Jason Zasky interviews James M. Tabor, author of Blind Descent: The Quest to Discover the Deepest Place on Earth
, a book about extreme caving, the kind of thing that sends you underground for months at a time in freezing conditions, buffeted by 60mph winds, rappelling using special gear (including rebreathers that let you breathe your own air over and over again), in absolute darkness:
Cavers not only have to contend with the climbs and the extreme verticality, they have to deal with constant absolute darkness. Unless they are moving or performing a task they turn off their lights to save battery power, so most of the time they are in the dark. They are always wet and cold and there is always a high level of anxiety. They typically lose a pound or a pound-and-a-half a day, in part because of the kind of physical work that is required--descending or rappelling with very heavy loads, and ascending the same way. In Krubera, cavers are underground for up to a month.
To the Supercave
There are several [effects of prolonged absolute darkness] that have been studied scientifically. One effect is that it disrupts normal circadian rhythms. Cavers may work for twenty-four hours at a stretch and then sleep for twenty or twenty-four hours. Second, their immune systems really take a beating without sunlight or natural light. Stone told me that after he had been underground in Cheve for two weeks, every one of his fingernails became infected with staphyloccocus.
Another thing is that each human brain has a unique tolerance for darkness. Some individuals reach their limit after a certain number of days or certain number of feet below the surface, and then they have an attack called The Rapture, which is like a panic attack on speed. I've interviewed people who've experienced it and they say it's like a panic attack but multiplied a hundred times in intensity.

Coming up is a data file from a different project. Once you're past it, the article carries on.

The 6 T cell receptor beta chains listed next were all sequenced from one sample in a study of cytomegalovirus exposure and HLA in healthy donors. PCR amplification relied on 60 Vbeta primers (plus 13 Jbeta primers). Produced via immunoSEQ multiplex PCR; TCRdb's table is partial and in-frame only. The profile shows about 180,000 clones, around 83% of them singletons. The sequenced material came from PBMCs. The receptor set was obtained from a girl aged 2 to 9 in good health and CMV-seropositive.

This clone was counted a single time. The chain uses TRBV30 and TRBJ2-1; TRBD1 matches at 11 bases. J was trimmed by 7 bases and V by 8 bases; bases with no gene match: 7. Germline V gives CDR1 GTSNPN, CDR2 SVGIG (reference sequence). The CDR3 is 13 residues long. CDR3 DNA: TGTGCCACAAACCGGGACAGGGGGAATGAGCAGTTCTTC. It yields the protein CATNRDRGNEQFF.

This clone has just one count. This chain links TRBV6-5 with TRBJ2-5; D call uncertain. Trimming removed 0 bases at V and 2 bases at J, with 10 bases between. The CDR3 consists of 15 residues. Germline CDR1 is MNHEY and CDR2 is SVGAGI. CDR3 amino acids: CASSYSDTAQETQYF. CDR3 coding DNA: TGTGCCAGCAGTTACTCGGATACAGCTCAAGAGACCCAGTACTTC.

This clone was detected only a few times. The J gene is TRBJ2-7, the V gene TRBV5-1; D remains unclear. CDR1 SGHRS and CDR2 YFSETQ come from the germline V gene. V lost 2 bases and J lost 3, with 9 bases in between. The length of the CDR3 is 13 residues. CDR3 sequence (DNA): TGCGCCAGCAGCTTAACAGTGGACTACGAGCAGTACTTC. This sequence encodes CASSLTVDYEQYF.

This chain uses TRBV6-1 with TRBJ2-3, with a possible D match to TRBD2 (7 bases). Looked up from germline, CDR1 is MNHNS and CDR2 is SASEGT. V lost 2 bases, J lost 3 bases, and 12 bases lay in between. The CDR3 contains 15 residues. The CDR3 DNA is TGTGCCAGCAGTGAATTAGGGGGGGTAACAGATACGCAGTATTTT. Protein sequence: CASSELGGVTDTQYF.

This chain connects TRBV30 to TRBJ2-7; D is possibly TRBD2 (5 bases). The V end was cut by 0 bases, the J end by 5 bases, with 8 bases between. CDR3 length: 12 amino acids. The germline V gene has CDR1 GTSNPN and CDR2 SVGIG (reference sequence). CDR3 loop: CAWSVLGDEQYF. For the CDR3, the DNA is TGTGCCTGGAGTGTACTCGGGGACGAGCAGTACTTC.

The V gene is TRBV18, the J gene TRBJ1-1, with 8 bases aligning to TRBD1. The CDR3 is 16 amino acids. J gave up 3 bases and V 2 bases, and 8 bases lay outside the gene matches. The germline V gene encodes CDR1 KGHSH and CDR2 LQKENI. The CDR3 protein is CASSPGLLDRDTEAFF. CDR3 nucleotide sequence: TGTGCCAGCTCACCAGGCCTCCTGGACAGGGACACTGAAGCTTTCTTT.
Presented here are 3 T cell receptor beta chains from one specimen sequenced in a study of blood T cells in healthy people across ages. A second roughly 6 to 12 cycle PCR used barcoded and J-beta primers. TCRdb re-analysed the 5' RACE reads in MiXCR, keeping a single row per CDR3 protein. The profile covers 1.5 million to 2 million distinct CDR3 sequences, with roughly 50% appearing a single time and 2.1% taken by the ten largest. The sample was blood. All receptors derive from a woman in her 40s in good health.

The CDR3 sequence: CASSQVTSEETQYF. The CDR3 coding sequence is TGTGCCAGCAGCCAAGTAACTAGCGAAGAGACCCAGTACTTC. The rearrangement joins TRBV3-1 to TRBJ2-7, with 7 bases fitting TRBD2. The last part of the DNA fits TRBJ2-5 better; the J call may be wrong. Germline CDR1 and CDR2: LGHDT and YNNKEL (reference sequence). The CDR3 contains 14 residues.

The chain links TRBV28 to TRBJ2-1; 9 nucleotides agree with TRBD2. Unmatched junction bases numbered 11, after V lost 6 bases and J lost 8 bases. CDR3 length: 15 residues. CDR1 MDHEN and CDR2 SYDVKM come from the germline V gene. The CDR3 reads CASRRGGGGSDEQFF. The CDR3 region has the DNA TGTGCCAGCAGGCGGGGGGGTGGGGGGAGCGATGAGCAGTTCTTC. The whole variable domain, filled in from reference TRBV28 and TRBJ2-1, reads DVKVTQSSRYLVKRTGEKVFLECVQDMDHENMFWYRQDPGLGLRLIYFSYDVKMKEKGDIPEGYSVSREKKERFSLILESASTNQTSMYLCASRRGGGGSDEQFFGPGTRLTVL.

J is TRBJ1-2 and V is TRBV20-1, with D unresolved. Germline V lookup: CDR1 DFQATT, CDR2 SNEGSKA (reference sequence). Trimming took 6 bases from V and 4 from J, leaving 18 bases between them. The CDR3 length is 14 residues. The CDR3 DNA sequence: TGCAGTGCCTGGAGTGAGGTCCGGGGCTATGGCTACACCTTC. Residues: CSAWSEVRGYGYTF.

Blind Descent: The Quest to Discover the Deepest Place on Earth
The YouTube channel HooplaKidzLab demonstrates some awesome science experiments you can try with your kids this summer. Here’s another video from the channel about how to make a robotic arm out of popsicle sticks:
Scientists discovered this new species of “glass frog” in Ecuador’s Amazon lowlands. Hyalinobatrachium yaku’s belly is so transparent that you can clearly see its kidneys, bladder, and beating heart. From Science News: Yaku means “water” in Kichwa, a language spoken in Ecuador and parts of Peru where H. yaku may also live. Glass frogs, like […]
Jennifer Raff — a bioanthropologist and geneticist who researches and teaches at U Kansas and U Texas — provides some excellent advice and context on how to read a scientific paper, from figuring out which papers and journals are worthy of your attention to understanding the paper in its wider context in the relevant field.
Despite the upfront cost, electric toothbrushes are much better at removing plaque than those freebies from the dentist’s office. For those who struggle to fill the American Dental Association’s recommended two minutes of brushing time, or anyone with limited dexterity, a sonic toothbrush can give your oral care routine a boost.To keep your chops healthy […]
Learning a new language will give your resume an upgrade, sure, but it will also provide a huge cognitive boost for mental tasks outside of translation and conversation. Bilingual brains have been shown to be better at handling multiple concurrent tasks, and gaining fluency in a new tongue is an amazing way to improve memory, […]
If you struggle to get a good night’s rest, consider replacing your pillows before dropping hundreds on a new mattress. You can give your tired neck a break with a 2-pack of memory foam pillows, available now in the Boing Boing Store.Each of these pillows is stuffed with cooling polyurethane foam that molds to your […]